While I could eat pancakes every day of the year, they hold a special place on the calendar. Shrove Tuesday or Pancake Tuesday is a Christian celebration just before Lent which takes place on a different day each year leading up to Easter.
Shrove is the past tense of shrive, which means to confess. In the Middle Ages, this day was a time for people to confess their sins and ask forgiveness for them. This allowed Christians to enter into the season of Lent and prepare for Easter with a clean spirit.
Shrove Tuesday was a day for using up food that could not be eaten during Lent, which was a time for fasting. Therefore people made pancakes using leftover eggs and butter.
The pancake has a very long history and featured in cookery books as far back as 1439. The tradition of tossing or flipping them is almost as old: “And every man and maide doe take their turne, And tosse their Pancakes up for feare they burne.” (Pasquil’s Palin, 1619).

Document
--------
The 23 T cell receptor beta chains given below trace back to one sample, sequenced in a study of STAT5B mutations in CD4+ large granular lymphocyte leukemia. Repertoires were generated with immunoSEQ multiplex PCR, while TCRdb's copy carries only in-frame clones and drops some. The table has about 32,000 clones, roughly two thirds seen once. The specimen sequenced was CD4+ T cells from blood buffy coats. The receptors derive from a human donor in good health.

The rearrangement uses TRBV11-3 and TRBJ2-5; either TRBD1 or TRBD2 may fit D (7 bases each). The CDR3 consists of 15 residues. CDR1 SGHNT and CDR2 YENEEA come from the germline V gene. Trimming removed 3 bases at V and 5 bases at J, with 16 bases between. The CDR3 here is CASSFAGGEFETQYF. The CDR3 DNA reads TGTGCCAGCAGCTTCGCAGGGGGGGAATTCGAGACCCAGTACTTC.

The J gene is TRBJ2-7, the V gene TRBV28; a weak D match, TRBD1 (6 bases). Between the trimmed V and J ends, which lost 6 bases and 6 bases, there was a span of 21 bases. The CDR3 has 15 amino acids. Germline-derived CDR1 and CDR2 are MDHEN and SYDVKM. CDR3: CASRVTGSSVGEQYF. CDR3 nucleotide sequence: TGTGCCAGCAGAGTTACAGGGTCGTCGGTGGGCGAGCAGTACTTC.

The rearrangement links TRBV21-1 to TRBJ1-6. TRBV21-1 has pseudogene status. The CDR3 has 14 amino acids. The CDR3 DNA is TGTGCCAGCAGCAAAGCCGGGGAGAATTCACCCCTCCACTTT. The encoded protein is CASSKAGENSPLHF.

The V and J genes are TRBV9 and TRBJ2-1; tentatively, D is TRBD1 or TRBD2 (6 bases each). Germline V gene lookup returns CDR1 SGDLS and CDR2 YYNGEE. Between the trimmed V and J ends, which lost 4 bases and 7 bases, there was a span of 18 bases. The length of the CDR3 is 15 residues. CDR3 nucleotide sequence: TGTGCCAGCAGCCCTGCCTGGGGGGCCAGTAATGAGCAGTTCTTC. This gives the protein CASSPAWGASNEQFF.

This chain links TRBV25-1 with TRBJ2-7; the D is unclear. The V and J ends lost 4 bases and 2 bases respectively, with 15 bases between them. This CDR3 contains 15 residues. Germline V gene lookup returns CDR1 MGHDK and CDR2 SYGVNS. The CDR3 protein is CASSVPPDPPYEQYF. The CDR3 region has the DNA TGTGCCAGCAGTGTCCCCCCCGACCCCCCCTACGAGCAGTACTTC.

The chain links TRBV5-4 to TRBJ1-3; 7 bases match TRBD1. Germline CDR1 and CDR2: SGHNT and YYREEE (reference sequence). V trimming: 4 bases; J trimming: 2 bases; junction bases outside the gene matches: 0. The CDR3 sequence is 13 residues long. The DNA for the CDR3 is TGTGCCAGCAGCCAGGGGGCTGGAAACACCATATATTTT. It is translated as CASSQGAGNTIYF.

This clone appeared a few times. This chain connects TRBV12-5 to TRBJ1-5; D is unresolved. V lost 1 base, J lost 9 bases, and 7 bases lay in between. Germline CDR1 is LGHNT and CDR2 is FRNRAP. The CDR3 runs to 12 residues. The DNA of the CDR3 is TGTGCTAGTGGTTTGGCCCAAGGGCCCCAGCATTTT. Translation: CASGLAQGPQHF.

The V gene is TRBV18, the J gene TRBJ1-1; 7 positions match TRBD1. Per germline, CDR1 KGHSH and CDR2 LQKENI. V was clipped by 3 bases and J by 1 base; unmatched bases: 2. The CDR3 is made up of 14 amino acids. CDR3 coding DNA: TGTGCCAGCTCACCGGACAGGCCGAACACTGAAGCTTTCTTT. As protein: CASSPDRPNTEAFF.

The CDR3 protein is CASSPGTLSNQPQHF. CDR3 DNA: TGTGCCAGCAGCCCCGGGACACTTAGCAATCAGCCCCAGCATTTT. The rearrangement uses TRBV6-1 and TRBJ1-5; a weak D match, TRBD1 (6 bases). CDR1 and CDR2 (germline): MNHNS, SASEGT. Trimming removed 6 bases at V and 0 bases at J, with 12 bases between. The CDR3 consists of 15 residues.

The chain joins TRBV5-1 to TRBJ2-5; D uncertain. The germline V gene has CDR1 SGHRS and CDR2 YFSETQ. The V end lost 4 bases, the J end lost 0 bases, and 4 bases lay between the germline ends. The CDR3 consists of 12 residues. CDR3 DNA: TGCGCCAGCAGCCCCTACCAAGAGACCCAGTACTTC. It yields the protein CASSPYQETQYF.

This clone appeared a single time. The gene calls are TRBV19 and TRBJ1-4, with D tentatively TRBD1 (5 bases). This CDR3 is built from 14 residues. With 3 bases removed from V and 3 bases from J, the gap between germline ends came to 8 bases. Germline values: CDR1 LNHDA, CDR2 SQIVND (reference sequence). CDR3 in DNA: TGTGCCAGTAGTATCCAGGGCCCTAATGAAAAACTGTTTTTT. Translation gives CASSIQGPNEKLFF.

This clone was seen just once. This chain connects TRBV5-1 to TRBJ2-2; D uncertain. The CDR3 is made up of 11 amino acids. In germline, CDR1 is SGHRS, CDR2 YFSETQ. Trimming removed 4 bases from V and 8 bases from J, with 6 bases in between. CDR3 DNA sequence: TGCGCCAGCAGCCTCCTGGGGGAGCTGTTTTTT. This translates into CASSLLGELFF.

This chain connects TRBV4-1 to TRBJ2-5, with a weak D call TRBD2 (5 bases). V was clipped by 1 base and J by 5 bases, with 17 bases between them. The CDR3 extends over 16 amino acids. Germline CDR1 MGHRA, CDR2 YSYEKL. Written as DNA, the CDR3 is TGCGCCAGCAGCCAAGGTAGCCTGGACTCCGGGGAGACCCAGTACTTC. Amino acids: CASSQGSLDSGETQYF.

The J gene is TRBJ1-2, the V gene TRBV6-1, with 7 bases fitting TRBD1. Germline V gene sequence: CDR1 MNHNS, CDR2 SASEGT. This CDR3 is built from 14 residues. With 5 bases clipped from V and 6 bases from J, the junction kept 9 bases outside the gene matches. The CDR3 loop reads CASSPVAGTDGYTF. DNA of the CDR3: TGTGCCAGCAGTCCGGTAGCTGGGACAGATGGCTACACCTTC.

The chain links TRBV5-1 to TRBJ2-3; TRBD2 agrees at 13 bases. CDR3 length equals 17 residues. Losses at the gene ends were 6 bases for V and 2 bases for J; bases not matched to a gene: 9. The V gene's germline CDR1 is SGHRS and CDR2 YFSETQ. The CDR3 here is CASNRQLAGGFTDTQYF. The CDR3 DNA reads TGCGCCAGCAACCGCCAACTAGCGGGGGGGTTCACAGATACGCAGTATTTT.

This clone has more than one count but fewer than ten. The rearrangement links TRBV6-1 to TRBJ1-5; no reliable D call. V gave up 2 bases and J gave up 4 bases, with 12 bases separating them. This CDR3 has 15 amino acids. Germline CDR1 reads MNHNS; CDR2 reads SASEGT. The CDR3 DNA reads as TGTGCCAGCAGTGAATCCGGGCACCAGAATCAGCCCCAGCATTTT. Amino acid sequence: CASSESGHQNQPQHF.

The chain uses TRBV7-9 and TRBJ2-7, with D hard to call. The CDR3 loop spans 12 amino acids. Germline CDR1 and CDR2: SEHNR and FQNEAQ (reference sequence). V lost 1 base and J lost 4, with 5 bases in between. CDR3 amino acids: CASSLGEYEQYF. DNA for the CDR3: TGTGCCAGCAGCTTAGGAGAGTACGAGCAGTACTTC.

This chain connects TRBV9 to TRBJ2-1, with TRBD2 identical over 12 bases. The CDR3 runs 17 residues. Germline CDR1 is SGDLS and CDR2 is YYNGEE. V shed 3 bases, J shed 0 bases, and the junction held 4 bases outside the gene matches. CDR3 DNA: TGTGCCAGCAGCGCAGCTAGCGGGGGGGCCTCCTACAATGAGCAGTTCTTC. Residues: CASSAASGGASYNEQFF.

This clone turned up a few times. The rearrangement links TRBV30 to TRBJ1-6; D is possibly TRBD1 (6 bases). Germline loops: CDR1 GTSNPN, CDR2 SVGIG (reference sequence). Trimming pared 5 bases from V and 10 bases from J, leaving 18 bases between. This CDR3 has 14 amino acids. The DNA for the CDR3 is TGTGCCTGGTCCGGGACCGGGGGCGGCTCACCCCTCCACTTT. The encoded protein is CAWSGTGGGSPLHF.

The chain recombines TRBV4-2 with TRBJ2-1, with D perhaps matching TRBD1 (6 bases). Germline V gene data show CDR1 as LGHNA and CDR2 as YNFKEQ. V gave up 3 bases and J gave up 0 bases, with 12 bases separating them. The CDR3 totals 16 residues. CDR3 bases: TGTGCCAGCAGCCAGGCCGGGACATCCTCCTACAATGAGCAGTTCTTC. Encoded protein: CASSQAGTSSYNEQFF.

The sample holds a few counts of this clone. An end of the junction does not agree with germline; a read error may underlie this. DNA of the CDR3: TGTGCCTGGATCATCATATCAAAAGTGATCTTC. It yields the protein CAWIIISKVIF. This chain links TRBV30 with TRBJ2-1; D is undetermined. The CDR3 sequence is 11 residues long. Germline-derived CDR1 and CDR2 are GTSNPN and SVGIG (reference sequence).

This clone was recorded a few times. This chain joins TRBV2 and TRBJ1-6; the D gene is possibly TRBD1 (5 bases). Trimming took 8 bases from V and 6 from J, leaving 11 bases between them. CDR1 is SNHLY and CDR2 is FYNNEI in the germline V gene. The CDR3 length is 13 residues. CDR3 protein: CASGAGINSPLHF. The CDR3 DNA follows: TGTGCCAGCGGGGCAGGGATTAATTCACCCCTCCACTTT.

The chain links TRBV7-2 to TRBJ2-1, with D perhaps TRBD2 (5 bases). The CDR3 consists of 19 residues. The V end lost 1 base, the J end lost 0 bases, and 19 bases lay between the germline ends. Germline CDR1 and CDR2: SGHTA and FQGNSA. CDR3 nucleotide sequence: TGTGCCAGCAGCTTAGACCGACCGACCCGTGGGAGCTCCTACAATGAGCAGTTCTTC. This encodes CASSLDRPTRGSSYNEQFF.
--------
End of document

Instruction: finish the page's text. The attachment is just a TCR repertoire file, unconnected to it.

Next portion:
The ingredients for pancakes can be seen to symbolize four points of significance at this time of year:
Eggs ~ Creation
Flour ~ The staff of life
Salt ~ Wholesomeness
Milk ~ Purity
If eating pancakes wasn’t enough, it is also a sport. Pancake racing has been held in villages across the UK since the 15th century. Apparently the tradition was started when a woman in Buckinghamshire was so rushed to confess her sins while making pancakes that she took her pan to church. On Shrove Tuesday every year the ladies of Olney, Buckinghamshire compete in the world-famous Pancake Race, an Olney tradition which dates back to 1445.
Whatever the recipe, there are a few tricks to making a really good pancake batter – add the liquid to the flour slowly to keep the batter nice and smooth; always rest the batter for twenty minutes before you use it to allow the starches to swell, and always let the pan come back to a good temperature in between pancakes.
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